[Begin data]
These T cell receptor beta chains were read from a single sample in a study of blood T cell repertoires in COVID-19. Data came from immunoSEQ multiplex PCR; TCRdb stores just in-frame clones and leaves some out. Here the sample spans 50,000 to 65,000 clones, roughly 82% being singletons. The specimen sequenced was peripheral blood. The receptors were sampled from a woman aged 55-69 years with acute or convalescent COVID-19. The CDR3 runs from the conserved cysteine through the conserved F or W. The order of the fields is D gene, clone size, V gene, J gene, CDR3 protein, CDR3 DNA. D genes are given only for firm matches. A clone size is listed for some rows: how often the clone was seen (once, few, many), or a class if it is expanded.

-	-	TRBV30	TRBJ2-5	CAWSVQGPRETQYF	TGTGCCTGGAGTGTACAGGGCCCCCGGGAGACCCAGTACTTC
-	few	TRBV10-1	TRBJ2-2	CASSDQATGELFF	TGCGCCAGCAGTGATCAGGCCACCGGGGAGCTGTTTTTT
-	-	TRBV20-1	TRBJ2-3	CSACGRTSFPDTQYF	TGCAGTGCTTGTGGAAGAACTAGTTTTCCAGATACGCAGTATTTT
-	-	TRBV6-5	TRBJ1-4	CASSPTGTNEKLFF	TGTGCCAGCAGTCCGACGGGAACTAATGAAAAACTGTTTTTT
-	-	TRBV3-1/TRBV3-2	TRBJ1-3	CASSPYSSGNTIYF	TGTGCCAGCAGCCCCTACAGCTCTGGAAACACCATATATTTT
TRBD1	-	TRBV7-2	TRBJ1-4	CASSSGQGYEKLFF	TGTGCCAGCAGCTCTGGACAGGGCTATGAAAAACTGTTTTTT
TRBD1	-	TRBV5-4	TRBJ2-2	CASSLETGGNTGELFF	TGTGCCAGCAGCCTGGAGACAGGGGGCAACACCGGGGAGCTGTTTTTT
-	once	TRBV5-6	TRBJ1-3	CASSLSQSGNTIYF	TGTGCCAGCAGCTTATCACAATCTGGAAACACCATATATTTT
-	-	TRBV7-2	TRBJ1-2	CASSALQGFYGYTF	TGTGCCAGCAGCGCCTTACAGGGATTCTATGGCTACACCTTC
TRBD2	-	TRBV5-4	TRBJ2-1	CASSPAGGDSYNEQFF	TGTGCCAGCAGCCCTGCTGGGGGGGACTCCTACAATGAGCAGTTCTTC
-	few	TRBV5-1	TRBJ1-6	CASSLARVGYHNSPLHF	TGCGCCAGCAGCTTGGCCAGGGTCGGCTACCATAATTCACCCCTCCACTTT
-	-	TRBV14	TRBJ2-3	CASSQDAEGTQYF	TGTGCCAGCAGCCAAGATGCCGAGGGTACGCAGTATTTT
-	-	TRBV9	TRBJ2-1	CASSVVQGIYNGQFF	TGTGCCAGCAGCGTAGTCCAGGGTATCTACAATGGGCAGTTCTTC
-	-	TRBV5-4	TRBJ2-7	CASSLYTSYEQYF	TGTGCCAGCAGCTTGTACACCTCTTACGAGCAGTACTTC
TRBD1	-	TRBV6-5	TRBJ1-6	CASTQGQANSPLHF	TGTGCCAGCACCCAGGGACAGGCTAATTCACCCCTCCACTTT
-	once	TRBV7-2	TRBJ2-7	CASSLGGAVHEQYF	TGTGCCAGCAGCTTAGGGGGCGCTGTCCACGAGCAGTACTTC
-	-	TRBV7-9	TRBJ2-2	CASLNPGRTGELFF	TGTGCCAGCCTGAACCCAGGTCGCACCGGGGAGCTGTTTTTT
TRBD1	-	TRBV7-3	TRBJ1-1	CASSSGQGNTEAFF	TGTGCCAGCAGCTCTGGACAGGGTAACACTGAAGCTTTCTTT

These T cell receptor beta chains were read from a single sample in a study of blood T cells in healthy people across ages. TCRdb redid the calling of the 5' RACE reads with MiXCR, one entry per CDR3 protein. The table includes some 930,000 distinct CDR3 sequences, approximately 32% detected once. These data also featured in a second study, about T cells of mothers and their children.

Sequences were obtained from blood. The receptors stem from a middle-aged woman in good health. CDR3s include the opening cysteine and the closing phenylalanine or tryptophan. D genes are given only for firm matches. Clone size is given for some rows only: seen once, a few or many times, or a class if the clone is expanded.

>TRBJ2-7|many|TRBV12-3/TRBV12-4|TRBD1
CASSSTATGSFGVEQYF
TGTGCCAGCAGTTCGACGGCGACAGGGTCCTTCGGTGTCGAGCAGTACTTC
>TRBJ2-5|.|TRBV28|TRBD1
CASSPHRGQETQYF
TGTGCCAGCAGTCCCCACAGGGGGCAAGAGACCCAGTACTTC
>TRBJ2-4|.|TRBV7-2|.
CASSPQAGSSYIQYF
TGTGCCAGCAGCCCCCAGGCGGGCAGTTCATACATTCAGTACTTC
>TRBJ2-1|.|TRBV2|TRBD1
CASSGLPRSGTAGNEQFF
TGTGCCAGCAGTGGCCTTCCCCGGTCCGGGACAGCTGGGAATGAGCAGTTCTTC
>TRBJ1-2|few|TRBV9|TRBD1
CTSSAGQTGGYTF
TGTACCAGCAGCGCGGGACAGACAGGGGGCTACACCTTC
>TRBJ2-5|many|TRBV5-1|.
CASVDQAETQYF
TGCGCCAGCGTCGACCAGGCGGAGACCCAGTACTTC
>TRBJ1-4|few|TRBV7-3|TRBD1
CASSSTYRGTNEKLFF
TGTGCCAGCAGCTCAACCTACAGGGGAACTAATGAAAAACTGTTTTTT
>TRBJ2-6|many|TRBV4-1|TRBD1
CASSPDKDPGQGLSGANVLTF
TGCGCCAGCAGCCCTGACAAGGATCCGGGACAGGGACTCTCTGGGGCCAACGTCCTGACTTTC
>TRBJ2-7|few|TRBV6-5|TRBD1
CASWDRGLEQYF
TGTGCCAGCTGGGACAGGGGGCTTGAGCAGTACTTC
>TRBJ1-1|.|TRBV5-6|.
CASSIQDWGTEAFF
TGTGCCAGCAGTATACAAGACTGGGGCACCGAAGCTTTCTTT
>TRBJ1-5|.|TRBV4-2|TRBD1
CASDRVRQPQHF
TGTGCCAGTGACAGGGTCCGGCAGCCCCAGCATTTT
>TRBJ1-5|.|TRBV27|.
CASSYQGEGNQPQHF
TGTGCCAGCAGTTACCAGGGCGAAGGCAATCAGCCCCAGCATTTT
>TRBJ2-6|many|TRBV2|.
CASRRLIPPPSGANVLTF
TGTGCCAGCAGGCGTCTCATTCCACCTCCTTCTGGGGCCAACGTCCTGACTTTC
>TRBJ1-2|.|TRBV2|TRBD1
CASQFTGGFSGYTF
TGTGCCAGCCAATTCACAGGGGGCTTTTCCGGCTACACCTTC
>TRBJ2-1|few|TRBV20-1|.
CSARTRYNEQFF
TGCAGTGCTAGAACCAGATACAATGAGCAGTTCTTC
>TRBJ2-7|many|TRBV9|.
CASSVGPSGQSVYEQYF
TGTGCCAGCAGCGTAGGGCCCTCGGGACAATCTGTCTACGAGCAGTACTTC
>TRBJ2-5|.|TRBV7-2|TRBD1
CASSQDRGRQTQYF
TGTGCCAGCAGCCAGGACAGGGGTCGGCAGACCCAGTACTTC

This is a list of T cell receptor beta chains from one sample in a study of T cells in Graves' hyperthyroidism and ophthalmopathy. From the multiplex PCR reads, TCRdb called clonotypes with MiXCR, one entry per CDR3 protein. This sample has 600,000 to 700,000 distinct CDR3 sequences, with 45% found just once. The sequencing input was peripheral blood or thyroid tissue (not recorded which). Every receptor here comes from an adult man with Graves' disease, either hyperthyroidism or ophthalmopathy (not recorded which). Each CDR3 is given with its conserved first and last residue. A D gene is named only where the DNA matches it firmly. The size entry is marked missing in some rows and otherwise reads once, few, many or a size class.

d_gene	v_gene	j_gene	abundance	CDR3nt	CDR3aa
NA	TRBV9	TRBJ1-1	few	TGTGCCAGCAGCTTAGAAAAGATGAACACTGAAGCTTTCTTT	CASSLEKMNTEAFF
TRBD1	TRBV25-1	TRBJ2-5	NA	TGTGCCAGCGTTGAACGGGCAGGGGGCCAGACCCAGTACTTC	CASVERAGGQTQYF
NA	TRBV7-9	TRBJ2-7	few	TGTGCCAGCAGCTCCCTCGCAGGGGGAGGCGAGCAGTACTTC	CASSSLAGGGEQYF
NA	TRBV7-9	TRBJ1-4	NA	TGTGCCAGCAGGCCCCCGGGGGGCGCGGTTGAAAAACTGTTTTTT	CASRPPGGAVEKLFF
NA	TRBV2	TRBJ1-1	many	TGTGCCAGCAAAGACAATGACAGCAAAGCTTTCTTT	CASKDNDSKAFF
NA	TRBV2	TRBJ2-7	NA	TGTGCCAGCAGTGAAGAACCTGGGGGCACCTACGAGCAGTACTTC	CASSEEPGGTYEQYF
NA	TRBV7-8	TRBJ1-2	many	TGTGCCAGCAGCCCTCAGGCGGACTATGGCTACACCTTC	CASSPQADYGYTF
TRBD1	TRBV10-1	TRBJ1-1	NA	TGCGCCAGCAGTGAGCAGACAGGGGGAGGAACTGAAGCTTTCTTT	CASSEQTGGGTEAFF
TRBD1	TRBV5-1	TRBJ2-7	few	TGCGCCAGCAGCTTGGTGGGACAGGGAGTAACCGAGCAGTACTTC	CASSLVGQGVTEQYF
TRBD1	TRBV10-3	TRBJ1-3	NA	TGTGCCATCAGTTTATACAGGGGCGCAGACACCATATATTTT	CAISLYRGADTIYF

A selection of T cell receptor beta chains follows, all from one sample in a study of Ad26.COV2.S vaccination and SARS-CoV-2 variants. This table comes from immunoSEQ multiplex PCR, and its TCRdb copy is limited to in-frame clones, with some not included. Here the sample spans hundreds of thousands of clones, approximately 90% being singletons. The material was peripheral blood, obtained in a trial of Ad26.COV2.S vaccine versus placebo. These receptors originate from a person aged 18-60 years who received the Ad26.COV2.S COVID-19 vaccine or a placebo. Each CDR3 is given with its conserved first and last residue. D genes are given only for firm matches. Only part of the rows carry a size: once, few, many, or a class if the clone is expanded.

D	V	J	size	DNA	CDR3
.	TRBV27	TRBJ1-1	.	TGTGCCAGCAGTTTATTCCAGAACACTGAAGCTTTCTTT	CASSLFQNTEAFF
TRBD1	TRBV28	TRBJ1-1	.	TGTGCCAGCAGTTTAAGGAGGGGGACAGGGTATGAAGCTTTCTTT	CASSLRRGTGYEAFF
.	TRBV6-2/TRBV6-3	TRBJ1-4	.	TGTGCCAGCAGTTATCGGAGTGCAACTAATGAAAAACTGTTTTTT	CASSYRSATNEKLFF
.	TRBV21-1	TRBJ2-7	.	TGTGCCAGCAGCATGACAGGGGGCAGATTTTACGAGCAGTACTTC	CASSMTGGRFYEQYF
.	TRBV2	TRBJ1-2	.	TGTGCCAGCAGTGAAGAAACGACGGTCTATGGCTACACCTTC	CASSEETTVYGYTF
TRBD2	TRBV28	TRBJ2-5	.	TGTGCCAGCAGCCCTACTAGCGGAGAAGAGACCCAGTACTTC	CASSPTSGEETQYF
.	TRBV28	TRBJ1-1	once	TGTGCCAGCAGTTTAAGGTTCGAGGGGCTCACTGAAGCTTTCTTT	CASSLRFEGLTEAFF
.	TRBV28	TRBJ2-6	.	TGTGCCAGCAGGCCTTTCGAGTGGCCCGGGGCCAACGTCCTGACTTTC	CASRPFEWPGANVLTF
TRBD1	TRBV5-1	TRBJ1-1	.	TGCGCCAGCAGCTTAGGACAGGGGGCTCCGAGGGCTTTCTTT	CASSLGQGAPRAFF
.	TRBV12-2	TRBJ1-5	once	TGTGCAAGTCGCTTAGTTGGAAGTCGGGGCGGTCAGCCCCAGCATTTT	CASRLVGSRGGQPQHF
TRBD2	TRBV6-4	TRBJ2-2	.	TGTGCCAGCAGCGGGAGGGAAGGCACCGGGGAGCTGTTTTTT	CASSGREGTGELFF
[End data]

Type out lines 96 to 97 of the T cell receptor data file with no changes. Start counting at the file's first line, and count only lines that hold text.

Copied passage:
.	TRBV12-2	TRBJ1-5	once	TGTGCAAGTCGCTTAGTTGGAAGTCGGGGCGGTCAGCCCCAGCATTTT	CASRLVGSRGGQPQHF
TRBD2	TRBV6-4	TRBJ2-2	.	TGTGCCAGCAGCGGGAGGGAAGGCACCGGGGAGCTGTTTTTT	CASSGREGTGELFF